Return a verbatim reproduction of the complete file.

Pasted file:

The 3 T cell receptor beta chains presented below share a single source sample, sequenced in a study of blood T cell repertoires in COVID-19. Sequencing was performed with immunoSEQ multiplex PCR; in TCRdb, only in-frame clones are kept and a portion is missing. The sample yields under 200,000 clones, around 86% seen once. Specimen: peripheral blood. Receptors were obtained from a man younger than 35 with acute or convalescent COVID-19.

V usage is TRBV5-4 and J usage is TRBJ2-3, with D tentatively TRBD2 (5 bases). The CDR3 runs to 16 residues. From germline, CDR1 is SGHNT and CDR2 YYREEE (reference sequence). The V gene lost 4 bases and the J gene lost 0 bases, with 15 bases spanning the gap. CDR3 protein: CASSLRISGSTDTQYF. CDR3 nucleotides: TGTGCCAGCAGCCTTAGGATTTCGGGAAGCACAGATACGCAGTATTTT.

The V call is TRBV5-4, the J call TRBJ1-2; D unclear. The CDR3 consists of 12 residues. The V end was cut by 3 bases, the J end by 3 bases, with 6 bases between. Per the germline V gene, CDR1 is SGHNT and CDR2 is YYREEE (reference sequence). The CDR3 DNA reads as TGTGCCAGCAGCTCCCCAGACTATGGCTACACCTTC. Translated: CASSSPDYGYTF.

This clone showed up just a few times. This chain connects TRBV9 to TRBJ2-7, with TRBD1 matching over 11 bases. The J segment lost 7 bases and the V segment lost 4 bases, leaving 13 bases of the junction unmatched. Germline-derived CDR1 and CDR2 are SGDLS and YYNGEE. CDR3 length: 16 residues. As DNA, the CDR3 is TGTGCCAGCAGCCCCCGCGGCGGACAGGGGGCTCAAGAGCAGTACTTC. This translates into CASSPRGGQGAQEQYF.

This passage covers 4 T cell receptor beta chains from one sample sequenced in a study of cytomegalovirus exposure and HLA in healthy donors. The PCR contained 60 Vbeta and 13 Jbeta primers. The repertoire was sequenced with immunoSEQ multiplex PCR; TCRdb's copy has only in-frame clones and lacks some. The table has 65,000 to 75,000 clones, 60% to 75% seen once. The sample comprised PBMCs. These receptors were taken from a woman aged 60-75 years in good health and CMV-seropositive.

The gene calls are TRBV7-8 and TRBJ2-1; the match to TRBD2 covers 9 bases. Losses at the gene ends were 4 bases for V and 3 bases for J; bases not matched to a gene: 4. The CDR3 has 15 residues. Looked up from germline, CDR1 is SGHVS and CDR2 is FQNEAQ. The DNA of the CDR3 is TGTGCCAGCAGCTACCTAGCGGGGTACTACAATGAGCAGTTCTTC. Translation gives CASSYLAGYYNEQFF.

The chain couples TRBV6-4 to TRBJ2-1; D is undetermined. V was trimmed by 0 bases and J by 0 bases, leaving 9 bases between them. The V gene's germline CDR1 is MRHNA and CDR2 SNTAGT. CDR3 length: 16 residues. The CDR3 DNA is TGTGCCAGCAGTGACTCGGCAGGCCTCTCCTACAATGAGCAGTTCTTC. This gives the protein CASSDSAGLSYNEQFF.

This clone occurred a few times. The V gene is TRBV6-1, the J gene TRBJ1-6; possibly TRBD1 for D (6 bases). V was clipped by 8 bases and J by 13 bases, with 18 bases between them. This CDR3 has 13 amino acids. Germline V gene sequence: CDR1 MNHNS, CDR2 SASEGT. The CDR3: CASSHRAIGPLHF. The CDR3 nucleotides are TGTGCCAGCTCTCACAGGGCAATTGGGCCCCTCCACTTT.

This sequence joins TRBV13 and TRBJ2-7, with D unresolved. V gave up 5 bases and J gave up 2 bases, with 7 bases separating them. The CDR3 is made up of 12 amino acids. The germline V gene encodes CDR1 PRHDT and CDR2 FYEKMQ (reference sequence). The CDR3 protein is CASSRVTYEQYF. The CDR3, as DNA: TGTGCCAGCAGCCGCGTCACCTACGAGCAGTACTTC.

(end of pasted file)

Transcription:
The 3 T cell receptor beta chains presented below share a single source sample, sequenced in a study of blood T cell repertoires in COVID-19. Sequencing was performed with immunoSEQ multiplex PCR; in TCRdb, only in-frame clones are kept and a portion is missing. The sample yields under 200,000 clones, around 86% seen once. Specimen: peripheral blood. Receptors were obtained from a man younger than 35 with acute or convalescent COVID-19.

V usage is TRBV5-4 and J usage is TRBJ2-3, with D tentatively TRBD2 (5 bases). The CDR3 runs to 16 residues. From germline, CDR1 is SGHNT and CDR2 YYREEE (reference sequence). The V gene lost 4 bases and the J gene lost 0 bases, with 15 bases spanning the gap. CDR3 protein: CASSLRISGSTDTQYF. CDR3 nucleotides: TGTGCCAGCAGCCTTAGGATTTCGGGAAGCACAGATACGCAGTATTTT.

The V call is TRBV5-4, the J call TRBJ1-2; D unclear. The CDR3 consists of 12 residues. The V end was cut by 3 bases, the J end by 3 bases, with 6 bases between. Per the germline V gene, CDR1 is SGHNT and CDR2 is YYREEE (reference sequence). The CDR3 DNA reads as TGTGCCAGCAGCTCCCCAGACTATGGCTACACCTTC. Translated: CASSSPDYGYTF.

This clone showed up just a few times. This chain connects TRBV9 to TRBJ2-7, with TRBD1 matching over 11 bases. The J segment lost 7 bases and the V segment lost 4 bases, leaving 13 bases of the junction unmatched. Germline-derived CDR1 and CDR2 are SGDLS and YYNGEE. CDR3 length: 16 residues. As DNA, the CDR3 is TGTGCCAGCAGCCCCCGCGGCGGACAGGGGGCTCAAGAGCAGTACTTC. This translates into CASSPRGGQGAQEQYF.

This passage covers 4 T cell receptor beta chains from one sample sequenced in a study of cytomegalovirus exposure and HLA in healthy donors. The PCR contained 60 Vbeta and 13 Jbeta primers. The repertoire was sequenced with immunoSEQ multiplex PCR; TCRdb's copy has only in-frame clones and lacks some. The table has 65,000 to 75,000 clones, 60% to 75% seen once. The sample comprised PBMCs. These receptors were taken from a woman aged 60-75 years in good health and CMV-seropositive.

The gene calls are TRBV7-8 and TRBJ2-1; the match to TRBD2 covers 9 bases. Losses at the gene ends were 4 bases for V and 3 bases for J; bases not matched to a gene: 4. The CDR3 has 15 residues. Looked up from germline, CDR1 is SGHVS and CDR2 is FQNEAQ. The DNA of the CDR3 is TGTGCCAGCAGCTACCTAGCGGGGTACTACAATGAGCAGTTCTTC. Translation gives CASSYLAGYYNEQFF.

The chain couples TRBV6-4 to TRBJ2-1; D is undetermined. V was trimmed by 0 bases and J by 0 bases, leaving 9 bases between them. The V gene's germline CDR1 is MRHNA and CDR2 SNTAGT. CDR3 length: 16 residues. The CDR3 DNA is TGTGCCAGCAGTGACTCGGCAGGCCTCTCCTACAATGAGCAGTTCTTC. This gives the protein CASSDSAGLSYNEQFF.

This clone occurred a few times. The V gene is TRBV6-1, the J gene TRBJ1-6; possibly TRBD1 for D (6 bases). V was clipped by 8 bases and J by 13 bases, with 18 bases between them. This CDR3 has 13 amino acids. Germline V gene sequence: CDR1 MNHNS, CDR2 SASEGT. The CDR3: CASSHRAIGPLHF. The CDR3 nucleotides are TGTGCCAGCTCTCACAGGGCAATTGGGCCCCTCCACTTT.

This sequence joins TRBV13 and TRBJ2-7, with D unresolved. V gave up 5 bases and J gave up 2 bases, with 7 bases separating them. The CDR3 is made up of 12 amino acids. The germline V gene encodes CDR1 PRHDT and CDR2 FYEKMQ (reference sequence). The CDR3 protein is CASSRVTYEQYF. The CDR3, as DNA: TGTGCCAGCAGCCGCGTCACCTACGAGCAGTACTTC.